Vaping is an epidemic among North Dakota's youth.
"In the past year alone, vaping by high schoolers has increased 78%," said Jordan Schaefbauer, a tobacco prevention specialist with Bismarck-Burleigh Public Health. "This is a huge issue in our state. It's not just in our state, its not just in our community, but it is all over the United States."
The nearly hourlong session on vaping at the fall conference for the North Dakota Association for Lifelong Learning drew about 50 concerned educators to the Ramada Inn in Bismarck. They work in adult learning and alternative education centers across the state, like Bismarck's South Central High School.
The presentation touched nearly all aspects of youth vaping, giving a basic rundown on what vaping is to the various types of devices students are using and the behavior that goes along with nicotine addiction.
Schaefbauer and fellow presenter Josh Brown, a resource officer for Bismarck Public Schools, said part of the problem is the perception that vaping is safer than traditional cigarettes.
"Safer does not always mean safe," Schaefbauer said.
Both Brown and Schaefbauer believe that flavors like cotton candy and other fruity flavors are targeted directly at youth, not adults who are trying to quit smoking like the companies who make them claim.
Schaefbauer said 63% of Juul users do not know that there is nicotine in the product.
Juul, a popular e-cigarette that looks like a USB drive, holds 72% of the e-cigarette market share and has been associated with the explosion in popularity of vaping among youth.
Brown said he's been catching students using the Juul in class by hiding the device in pocket sleeves or in the strings of hoodies. He believes kids are drawn to the brand name of the Juul, likening it to the craze around Air Jordan sneakers.
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"It's just the cooler thing," Brown said.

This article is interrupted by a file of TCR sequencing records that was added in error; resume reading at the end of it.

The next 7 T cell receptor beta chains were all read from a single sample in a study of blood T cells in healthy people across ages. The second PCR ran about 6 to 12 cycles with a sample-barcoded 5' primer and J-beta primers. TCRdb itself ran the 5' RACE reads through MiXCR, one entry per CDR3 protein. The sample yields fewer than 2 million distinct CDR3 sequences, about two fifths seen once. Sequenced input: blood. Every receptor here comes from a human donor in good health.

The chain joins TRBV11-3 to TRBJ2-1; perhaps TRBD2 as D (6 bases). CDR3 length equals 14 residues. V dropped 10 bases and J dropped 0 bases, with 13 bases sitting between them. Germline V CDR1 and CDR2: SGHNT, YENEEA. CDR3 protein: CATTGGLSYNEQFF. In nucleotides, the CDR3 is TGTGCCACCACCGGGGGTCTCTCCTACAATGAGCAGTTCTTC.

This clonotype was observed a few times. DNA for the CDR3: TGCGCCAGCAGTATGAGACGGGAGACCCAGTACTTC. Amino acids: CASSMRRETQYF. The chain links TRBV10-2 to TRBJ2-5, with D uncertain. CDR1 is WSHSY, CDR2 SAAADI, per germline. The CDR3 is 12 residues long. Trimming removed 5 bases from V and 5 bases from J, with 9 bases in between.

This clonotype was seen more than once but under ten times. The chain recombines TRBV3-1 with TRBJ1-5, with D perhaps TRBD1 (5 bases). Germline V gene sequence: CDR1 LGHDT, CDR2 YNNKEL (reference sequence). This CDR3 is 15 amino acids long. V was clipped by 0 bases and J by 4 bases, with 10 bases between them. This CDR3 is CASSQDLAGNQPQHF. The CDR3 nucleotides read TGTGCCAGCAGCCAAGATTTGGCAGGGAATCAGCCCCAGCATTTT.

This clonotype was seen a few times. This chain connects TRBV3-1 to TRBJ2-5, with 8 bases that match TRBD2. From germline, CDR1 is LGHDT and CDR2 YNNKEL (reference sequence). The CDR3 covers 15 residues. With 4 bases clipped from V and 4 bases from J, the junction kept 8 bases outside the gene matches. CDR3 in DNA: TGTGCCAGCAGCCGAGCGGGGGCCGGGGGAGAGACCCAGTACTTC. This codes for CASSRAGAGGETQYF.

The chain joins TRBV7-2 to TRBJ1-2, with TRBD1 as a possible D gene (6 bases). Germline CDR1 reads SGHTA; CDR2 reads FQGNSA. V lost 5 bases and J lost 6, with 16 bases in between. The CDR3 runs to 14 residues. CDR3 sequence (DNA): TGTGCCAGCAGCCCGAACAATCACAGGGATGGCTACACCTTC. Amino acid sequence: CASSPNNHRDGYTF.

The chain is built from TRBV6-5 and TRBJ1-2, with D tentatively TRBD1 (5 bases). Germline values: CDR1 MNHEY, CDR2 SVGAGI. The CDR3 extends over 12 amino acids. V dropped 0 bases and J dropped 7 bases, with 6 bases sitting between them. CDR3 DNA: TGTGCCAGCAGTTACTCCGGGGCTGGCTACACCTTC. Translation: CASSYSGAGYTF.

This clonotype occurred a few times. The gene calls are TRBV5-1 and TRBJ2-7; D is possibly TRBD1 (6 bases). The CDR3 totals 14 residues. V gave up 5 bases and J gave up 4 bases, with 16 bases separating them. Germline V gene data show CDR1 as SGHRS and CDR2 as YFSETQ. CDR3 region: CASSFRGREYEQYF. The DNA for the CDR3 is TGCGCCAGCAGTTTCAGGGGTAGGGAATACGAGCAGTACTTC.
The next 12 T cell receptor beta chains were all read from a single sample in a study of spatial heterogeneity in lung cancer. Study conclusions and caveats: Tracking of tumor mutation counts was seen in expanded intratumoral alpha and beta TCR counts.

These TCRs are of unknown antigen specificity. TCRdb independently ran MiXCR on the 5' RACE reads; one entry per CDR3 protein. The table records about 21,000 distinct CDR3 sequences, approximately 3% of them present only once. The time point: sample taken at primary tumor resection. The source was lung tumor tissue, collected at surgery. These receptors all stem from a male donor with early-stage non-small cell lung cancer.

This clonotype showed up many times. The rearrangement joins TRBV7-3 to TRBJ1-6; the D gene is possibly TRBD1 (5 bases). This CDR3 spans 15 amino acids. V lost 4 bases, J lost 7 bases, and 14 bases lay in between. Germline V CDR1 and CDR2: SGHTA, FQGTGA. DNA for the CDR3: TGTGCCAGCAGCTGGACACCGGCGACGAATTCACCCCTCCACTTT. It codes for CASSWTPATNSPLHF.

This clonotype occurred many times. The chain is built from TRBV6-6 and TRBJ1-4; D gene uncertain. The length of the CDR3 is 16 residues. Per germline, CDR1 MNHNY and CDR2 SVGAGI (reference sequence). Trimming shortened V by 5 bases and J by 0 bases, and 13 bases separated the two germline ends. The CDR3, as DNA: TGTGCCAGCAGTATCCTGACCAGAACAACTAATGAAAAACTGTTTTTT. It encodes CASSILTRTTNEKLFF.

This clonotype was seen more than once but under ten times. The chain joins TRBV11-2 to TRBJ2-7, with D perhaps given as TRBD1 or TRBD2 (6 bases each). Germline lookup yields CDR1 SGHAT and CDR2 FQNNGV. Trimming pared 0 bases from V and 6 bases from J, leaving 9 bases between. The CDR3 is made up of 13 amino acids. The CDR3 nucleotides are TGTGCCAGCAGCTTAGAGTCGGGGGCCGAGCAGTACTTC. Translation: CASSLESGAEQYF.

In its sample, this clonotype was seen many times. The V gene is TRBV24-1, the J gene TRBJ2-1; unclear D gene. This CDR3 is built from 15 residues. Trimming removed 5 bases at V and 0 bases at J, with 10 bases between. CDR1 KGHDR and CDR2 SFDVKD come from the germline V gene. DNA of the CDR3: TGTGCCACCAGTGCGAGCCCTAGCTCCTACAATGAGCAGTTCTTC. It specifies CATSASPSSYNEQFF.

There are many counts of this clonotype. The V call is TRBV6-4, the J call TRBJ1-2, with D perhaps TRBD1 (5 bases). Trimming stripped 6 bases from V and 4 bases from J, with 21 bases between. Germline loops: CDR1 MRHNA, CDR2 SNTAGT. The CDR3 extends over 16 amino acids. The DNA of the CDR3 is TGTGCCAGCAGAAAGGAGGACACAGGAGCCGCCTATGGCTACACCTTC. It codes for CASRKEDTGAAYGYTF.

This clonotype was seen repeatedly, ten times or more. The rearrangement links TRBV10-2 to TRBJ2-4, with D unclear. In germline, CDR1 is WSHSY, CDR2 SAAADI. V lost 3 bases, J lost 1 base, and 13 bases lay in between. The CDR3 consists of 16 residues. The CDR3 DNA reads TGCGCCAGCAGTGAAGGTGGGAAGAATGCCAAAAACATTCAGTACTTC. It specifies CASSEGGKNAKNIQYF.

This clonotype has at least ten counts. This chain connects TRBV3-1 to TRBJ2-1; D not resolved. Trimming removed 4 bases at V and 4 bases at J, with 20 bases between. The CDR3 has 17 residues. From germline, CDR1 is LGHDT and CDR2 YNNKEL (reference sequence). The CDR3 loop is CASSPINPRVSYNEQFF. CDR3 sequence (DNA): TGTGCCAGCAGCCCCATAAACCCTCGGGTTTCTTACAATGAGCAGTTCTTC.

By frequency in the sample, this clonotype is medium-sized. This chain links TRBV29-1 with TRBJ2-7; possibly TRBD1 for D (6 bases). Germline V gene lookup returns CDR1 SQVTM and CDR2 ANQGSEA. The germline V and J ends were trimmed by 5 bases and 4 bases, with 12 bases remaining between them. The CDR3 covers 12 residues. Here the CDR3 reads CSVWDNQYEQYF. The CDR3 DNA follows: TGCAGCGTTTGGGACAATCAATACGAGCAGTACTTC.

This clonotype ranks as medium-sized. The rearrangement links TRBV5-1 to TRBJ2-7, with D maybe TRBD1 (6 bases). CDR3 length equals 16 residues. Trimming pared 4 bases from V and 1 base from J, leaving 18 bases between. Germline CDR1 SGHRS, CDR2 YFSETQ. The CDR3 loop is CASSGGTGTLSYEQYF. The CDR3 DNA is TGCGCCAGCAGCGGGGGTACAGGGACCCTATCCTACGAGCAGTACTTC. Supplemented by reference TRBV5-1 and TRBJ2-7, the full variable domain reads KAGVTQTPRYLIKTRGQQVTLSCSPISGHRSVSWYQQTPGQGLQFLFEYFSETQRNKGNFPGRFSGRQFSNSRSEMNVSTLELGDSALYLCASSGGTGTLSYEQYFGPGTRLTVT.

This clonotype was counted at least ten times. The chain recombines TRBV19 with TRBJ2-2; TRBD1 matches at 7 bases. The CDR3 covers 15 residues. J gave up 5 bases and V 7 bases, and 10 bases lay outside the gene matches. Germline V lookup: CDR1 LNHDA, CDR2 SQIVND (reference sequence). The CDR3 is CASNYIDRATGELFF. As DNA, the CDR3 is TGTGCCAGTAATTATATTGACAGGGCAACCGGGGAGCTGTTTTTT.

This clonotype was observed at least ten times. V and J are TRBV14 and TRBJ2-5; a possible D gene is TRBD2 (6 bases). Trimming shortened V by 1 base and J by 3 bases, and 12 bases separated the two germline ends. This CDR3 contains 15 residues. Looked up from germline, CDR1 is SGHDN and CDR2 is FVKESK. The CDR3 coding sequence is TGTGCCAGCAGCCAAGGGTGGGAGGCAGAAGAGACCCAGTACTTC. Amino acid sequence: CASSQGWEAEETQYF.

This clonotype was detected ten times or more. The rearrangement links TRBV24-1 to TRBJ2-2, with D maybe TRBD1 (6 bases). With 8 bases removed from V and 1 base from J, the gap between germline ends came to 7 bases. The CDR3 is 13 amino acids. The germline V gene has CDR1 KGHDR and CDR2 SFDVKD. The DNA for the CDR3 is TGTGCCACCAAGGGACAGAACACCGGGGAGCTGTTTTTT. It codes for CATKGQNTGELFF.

Brown, president of the North Dakota Association of School Resource Officers, said that based on what he and other resource officers around the state are seeing in schools, vaping is a bigger epidemic in schools than cigarettes ever were. He said for every 10 e-cigarette devices he confiscates, he might find one pack of cigarettes.
More than 20% of North Dakota high schoolers say they used a vape within the last 30 days, according to the 2017 youth risk behavior survey. In the Bismarck-Mandan area, the percentage jumped slightly to 22.9%.
In the same survey, 12.6% of high schoolers said they smoked a cigarette within the last 30 days.
Schaefbauer said after the presentation that she's been getting more speaking requests lately due to increased media attention on vaping-related severe lung illness.
"It's in the limelight right now," Schaefbauer said.
The North Dakota State Department of Health has confirmed one case of severe vaping-related lung illness and six probable cases still under investigation.
As of Thursday evening, 530 cases of lung injury associated with vaping have been confirmed across 38 states and one U.S. territory, according to the Center for Disease Control. Seven deaths have occurred as a result of vape-related illness.
North Dakota health officials say the state is working with the U.S. Centers for Disease Control and Prevention as the agency continues to investigate the vaping illness cases.